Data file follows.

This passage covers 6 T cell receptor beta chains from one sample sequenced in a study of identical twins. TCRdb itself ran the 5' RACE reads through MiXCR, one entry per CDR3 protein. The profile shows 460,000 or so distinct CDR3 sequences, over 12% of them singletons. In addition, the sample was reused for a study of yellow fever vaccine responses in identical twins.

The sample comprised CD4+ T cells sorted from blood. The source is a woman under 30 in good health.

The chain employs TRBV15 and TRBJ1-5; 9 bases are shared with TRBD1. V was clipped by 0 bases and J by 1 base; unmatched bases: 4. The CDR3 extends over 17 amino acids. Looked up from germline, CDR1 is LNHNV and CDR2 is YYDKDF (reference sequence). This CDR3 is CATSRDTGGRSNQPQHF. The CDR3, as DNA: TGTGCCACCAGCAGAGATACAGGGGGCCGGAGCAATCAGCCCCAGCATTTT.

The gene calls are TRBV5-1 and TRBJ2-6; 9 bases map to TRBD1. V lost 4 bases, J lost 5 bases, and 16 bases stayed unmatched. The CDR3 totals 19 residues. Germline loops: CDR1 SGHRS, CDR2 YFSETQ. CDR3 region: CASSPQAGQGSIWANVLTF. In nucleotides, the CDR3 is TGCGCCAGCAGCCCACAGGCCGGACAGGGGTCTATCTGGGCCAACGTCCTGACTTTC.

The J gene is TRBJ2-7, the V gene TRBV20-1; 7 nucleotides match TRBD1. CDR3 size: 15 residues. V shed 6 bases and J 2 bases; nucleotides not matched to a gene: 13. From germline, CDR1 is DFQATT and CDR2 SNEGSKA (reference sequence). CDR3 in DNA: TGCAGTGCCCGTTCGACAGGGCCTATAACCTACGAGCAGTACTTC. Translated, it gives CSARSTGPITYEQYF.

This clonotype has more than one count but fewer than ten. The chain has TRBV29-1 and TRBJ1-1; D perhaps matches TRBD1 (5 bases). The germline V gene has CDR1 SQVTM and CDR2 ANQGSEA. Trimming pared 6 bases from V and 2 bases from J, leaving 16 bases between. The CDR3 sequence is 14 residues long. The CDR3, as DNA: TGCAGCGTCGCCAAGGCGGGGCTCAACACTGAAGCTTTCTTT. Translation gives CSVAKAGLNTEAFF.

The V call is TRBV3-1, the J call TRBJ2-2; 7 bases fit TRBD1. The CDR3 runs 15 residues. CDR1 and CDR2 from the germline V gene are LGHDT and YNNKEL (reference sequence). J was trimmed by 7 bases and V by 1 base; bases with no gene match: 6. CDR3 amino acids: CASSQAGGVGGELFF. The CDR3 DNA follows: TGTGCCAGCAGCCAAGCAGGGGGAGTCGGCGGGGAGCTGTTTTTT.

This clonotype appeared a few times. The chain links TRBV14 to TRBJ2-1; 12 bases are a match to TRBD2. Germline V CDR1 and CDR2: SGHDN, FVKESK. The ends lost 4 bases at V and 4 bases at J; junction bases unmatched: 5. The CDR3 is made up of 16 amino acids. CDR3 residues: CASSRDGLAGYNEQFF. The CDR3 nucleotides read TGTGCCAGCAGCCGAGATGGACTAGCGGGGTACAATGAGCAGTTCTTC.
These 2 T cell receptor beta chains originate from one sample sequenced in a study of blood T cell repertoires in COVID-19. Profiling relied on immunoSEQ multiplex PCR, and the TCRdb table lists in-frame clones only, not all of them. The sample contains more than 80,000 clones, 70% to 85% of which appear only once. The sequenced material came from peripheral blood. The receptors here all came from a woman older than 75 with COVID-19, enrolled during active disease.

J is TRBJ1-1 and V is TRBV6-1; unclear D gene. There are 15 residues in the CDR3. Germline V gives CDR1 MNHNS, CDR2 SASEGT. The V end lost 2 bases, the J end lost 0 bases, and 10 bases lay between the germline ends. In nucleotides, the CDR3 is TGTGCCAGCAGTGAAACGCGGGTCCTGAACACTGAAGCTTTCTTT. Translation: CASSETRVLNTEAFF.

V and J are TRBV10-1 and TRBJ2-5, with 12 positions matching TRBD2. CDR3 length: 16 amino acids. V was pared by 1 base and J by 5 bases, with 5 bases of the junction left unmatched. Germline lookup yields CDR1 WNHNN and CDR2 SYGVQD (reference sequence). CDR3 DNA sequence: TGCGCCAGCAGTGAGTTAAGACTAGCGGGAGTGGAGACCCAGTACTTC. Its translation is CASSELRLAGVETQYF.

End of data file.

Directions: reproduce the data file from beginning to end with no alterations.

This passage covers 6 T cell receptor beta chains from one sample sequenced in a study of identical twins. TCRdb itself ran the 5' RACE reads through MiXCR, one entry per CDR3 protein. The profile shows 460,000 or so distinct CDR3 sequences, over 12% of them singletons. In addition, the sample was reused for a study of yellow fever vaccine responses in identical twins.

The sample comprised CD4+ T cells sorted from blood. The source is a woman under 30 in good health.

The chain employs TRBV15 and TRBJ1-5; 9 bases are shared with TRBD1. V was clipped by 0 bases and J by 1 base; unmatched bases: 4. The CDR3 extends over 17 amino acids. Looked up from germline, CDR1 is LNHNV and CDR2 is YYDKDF (reference sequence). This CDR3 is CATSRDTGGRSNQPQHF. The CDR3, as DNA: TGTGCCACCAGCAGAGATACAGGGGGCCGGAGCAATCAGCCCCAGCATTTT.

The gene calls are TRBV5-1 and TRBJ2-6; 9 bases map to TRBD1. V lost 4 bases, J lost 5 bases, and 16 bases stayed unmatched. The CDR3 totals 19 residues. Germline loops: CDR1 SGHRS, CDR2 YFSETQ. CDR3 region: CASSPQAGQGSIWANVLTF. In nucleotides, the CDR3 is TGCGCCAGCAGCCCACAGGCCGGACAGGGGTCTATCTGGGCCAACGTCCTGACTTTC.

The J gene is TRBJ2-7, the V gene TRBV20-1; 7 nucleotides match TRBD1. CDR3 size: 15 residues. V shed 6 bases and J 2 bases; nucleotides not matched to a gene: 13. From germline, CDR1 is DFQATT and CDR2 SNEGSKA (reference sequence). CDR3 in DNA: TGCAGTGCCCGTTCGACAGGGCCTATAACCTACGAGCAGTACTTC. Translated, it gives CSARSTGPITYEQYF.

This clonotype has more than one count but fewer than ten. The chain has TRBV29-1 and TRBJ1-1; D perhaps matches TRBD1 (5 bases). The germline V gene has CDR1 SQVTM and CDR2 ANQGSEA. Trimming pared 6 bases from V and 2 bases from J, leaving 16 bases between. The CDR3 sequence is 14 residues long. The CDR3, as DNA: TGCAGCGTCGCCAAGGCGGGGCTCAACACTGAAGCTTTCTTT. Translation gives CSVAKAGLNTEAFF.

The V call is TRBV3-1, the J call TRBJ2-2; 7 bases fit TRBD1. The CDR3 runs 15 residues. CDR1 and CDR2 from the germline V gene are LGHDT and YNNKEL (reference sequence). J was trimmed by 7 bases and V by 1 base; bases with no gene match: 6. CDR3 amino acids: CASSQAGGVGGELFF. The CDR3 DNA follows: TGTGCCAGCAGCCAAGCAGGGGGAGTCGGCGGGGAGCTGTTTTTT.

This clonotype appeared a few times. The chain links TRBV14 to TRBJ2-1; 12 bases are a match to TRBD2. Germline V CDR1 and CDR2: SGHDN, FVKESK. The ends lost 4 bases at V and 4 bases at J; junction bases unmatched: 5. The CDR3 is made up of 16 amino acids. CDR3 residues: CASSRDGLAGYNEQFF. The CDR3 nucleotides read TGTGCCAGCAGCCGAGATGGACTAGCGGGGTACAATGAGCAGTTCTTC.
These 2 T cell receptor beta chains originate from one sample sequenced in a study of blood T cell repertoires in COVID-19. Profiling relied on immunoSEQ multiplex PCR, and the TCRdb table lists in-frame clones only, not all of them. The sample contains more than 80,000 clones, 70% to 85% of which appear only once. The sequenced material came from peripheral blood. The receptors here all came from a woman older than 75 with COVID-19, enrolled during active disease.

J is TRBJ1-1 and V is TRBV6-1; unclear D gene. There are 15 residues in the CDR3. Germline V gives CDR1 MNHNS, CDR2 SASEGT. The V end lost 2 bases, the J end lost 0 bases, and 10 bases lay between the germline ends. In nucleotides, the CDR3 is TGTGCCAGCAGTGAAACGCGGGTCCTGAACACTGAAGCTTTCTTT. Translation: CASSETRVLNTEAFF.

V and J are TRBV10-1 and TRBJ2-5, with 12 positions matching TRBD2. CDR3 length: 16 amino acids. V was pared by 1 base and J by 5 bases, with 5 bases of the junction left unmatched. Germline lookup yields CDR1 WNHNN and CDR2 SYGVQD (reference sequence). CDR3 DNA sequence: TGCGCCAGCAGTGAGTTAAGACTAGCGGGAGTGGAGACCCAGTACTTC. Its translation is CASSELRLAGVETQYF.